Elite Dangerous: Impressions of Deep Space Rendering

I am a backer of the upcom­ing Elite Dan­ger­ous game and have par­tic­i­pat­ed in their pre­mi­um beta pro­gramme from the begin­ning, pos­i­tive­ly enjoy­ing what was there at the ear­ly time. ‘Pre­mi­um beta’ sounds like an oxy­moron, pay­ing a pre­mi­um for an unfin­ished game, but it is noth­ing more than pur­chas­ing the same backer sta­tus as that from the Kick­starter cam­paign.

I came into con­tact with the orig­i­nal Elite dur­ing christ­mas in 1985. Com­pared with the progress I made back then in just two days, my recent per­for­mance in ED is lousy; I think my com­bat rat­ing now would be ‘com­pe­tent’.

But this will not be a game­play review, instead I’m going to share thoughts that were inspired while play­ing ED, most­ly about graph­ics and shad­ing, things like dynam­ic range, sur­face mate­ri­als, phase curves, ‘real’ pho­tom­e­try, and so on; so … after I loaded the game and jumped through hyper­space for the first time (actu­al­ly the sec­ond time), I was greet­ed by this screen fill­ing disk of hot plas­ma:

ED001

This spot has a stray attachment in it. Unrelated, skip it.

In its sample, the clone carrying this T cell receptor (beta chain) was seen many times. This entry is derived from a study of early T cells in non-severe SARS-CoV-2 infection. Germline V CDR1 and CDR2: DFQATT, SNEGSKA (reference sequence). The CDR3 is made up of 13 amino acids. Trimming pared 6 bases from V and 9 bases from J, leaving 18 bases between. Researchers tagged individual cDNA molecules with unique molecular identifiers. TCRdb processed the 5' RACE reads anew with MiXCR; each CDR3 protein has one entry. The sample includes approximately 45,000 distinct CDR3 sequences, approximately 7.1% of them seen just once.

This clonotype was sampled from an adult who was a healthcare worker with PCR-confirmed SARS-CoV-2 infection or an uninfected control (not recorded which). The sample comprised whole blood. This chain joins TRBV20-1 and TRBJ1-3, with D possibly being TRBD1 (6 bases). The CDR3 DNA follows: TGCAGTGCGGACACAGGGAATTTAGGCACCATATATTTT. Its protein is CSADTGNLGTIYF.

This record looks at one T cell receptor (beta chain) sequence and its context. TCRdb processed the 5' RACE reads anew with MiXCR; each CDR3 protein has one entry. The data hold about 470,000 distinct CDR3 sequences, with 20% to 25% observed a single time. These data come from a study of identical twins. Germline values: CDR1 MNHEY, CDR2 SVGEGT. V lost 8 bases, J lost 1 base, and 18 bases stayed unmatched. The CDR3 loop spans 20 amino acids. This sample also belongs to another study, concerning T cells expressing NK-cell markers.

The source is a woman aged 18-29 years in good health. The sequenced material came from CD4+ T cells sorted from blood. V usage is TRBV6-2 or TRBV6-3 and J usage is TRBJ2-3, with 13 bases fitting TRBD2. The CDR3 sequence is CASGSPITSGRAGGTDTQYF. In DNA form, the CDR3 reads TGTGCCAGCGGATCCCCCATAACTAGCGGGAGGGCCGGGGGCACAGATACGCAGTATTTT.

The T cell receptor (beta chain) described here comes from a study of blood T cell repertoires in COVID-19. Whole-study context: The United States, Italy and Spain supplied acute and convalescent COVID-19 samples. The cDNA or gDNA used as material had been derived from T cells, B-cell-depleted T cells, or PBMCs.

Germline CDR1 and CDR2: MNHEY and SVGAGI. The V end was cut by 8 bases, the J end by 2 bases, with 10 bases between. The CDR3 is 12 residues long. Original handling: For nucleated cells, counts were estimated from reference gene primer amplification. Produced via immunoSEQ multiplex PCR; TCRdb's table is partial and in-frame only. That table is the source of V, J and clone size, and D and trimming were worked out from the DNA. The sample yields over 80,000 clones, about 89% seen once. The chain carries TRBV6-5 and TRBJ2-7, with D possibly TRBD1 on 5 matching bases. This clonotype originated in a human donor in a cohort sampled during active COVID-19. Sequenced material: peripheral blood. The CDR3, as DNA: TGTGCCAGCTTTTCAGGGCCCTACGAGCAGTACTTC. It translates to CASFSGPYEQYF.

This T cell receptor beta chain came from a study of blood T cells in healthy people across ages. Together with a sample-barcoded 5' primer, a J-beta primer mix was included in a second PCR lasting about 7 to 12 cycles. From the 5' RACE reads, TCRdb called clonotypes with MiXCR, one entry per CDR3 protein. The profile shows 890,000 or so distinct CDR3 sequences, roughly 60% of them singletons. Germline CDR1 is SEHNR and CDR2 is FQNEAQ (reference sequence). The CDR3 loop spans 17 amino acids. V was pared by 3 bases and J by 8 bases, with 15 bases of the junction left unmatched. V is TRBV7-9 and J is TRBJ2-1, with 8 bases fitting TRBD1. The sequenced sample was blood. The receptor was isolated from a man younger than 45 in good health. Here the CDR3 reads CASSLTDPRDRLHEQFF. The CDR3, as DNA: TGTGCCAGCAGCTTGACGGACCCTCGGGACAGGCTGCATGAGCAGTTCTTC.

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Journey into the Zone (Plates)

I have exper­i­ment­ed recent­ly with zone plates, which are the 2-D equiv­a­lent of a chirp. Zone plates make for excel­lent test images to detect defi­cien­cies in image pro­cess­ing algo­rithms or dis­play and cam­era cal­i­bra­tion. They have inter­est­ing prop­er­ties: Each point on a zone plate cor­re­sponds to a unique instan­ta­neous wave vec­tor, and also like a gauss­ian a zone plate is its own Fouri­er trans­form. A quick image search (google, bing) turns up many results, but I found all of them more or less unus­able, so I made my own.

Zone Plates Done Right

I made the fol­low­ing two 256×256 zone plates, which I am releas­ing into the pub­lic so they can be used by any­one freely.

Cosine zone plate with constrast weighting

Cosine zone plateCC0

Zone plates with contrast weighting

Sine zone plateCC0

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Yes, sRGB is like µ-law encoding

I vague­ly remem­ber some­one mak­ing a com­ment in a dis­cus­sion about sRGB, that ran along the lines of

So then, is sRGB like µ-law encod­ing?

This com­ment was not about the col­or space itself but about the spe­cif­ic pix­el for­mats nowa­days brand­ed as ‘sRGB’. In this case, the answer should be yes. And while the tech­ni­cal details are not exact­ly the same, that anal­o­gy with the µ-law very much nails it.

When you think of sRGB pix­el for­mats as noth­ing but a spe­cial encod­ing, it becomes clear that using such a for­mat does not make you auto­mat­i­cal­ly “very picky of col­or repro­duc­tion”. This assump­tion was used by hard­ware ven­dors to ratio­nal­ize the deci­sion to lim­it the sup­port of sRGB pix­el for­mats to 8-bit pre­ci­sion, because peo­ple “would nev­er want” to have sRGB sup­port for any­thing less. Not true!Screen Shot 2014-03-06 at 19.02.54I’m going to make a case for this lat­er. But first things first.

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